Denali attends her Be Mine Gotcha Day Celebration on Saturday, Feb. 12, 2022, at Salty Paws in Dunedin. Denali sustained severe scarring on her back and head after being intentionally burned with gasoline in a 2018 arson fire in Pasco County. [ DOUGLAS R. CLIFFORD | Times ]
Denali brings awareness to the plight of abused animals.
As Denali emptied her second bowl of ice cream, 8-year-old Connor Pigott’s fingers combed her brindle hair, careful to avoid the scar tissue on her back.
The gesture didn’t distract the 55-pound American Staffordshire terrier mix from finishing her creamy treat. The occasion? It was Denali’s “Be Mine Gotcha Day,” celebrated with a party on Saturday at Salty Paws in Dunedin.
By noon, a parade of pets was lining up for portraits in front of the shop, which sells canine-friendly, lactose-free treats. The owners had agreed to host the event to raise money for the Suncoast Animal League, a nonprofit, no-kill animal welfare agency.
The event might have seemed like a casual excuse for dogs and their owners to mingle, but for Denali’s adoptive mom, Karey Burek, it carried a deeper message about abused animals and a reminder to all that Denali has survived.
In 2018, a previous owner poured an accelerant on Denali’s back and neck before setting her house on fire during a domestic dispute in Lutz.
Firefighters found Denali locked in a crate and the house engulfed in flames. They rescued the dog, but the accelerant had caused third-degree chemical burns over 35 percent of her body, Burek said.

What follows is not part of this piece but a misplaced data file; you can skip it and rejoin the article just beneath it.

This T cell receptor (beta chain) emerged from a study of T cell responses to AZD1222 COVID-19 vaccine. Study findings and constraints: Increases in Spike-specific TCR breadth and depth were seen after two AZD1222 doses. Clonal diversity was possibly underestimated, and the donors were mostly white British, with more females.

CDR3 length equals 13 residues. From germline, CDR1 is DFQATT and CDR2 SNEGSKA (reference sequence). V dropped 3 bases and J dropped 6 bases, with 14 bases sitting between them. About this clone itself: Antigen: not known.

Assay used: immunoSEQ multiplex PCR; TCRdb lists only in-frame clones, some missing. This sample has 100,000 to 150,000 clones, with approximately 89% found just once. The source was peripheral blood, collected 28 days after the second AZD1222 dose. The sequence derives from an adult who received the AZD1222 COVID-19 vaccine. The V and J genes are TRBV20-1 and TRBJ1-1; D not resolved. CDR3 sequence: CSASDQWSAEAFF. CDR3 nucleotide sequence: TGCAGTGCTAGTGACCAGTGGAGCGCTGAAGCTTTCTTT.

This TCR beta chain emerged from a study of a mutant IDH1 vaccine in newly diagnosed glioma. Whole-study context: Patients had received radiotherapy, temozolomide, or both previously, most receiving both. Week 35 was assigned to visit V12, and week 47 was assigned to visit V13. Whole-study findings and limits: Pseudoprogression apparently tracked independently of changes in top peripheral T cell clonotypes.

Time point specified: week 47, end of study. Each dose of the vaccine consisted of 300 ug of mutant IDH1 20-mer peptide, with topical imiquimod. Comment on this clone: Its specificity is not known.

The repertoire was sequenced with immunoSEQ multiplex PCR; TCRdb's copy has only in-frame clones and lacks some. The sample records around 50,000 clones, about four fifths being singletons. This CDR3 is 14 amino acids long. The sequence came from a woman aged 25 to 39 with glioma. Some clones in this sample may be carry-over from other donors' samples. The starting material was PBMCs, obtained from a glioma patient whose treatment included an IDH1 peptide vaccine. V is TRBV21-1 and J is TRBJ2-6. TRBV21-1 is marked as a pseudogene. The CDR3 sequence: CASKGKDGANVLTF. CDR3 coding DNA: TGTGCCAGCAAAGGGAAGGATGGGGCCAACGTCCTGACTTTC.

Burek was volunteering that day with the Suncoast Animal League. She transported Denali into the care of Tampa small-animal surgeon Sylvia Lee. Denali would spend 17 days at an ICU with a 50 percent shot at survival.
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Burek supervised 65 days of bandage changes and eventually adopted Denali on Valentine’s Day in 2019. Community donations covered her $24,000 vet bill.
Burek and Denali are now a therapy team who visit schools, clubs and assisted living facilities. Denali moonlights as an airport therapy dog at St. Pete-Clearwater International Airport. But their most rewarding service, Burek said, is weekly visits with victims of domestic violence at a local shelter.
“For me to tell Denali’s story and for the survivors to see that there is hope and love beyond the abuse, it blows my mind,” Burek said. “It’s really heartwarming.”
“Denali has been such a force in the community. Everyone rallied around her while she was fighting for her life,” Burek said. “They absolutely love and adore her. Three years after she was rescued, she still has that kind of draw in our community. People see her as an inspiration and see that she is paying it forward through her therapy work. She hasn’t lost her spirit or love.”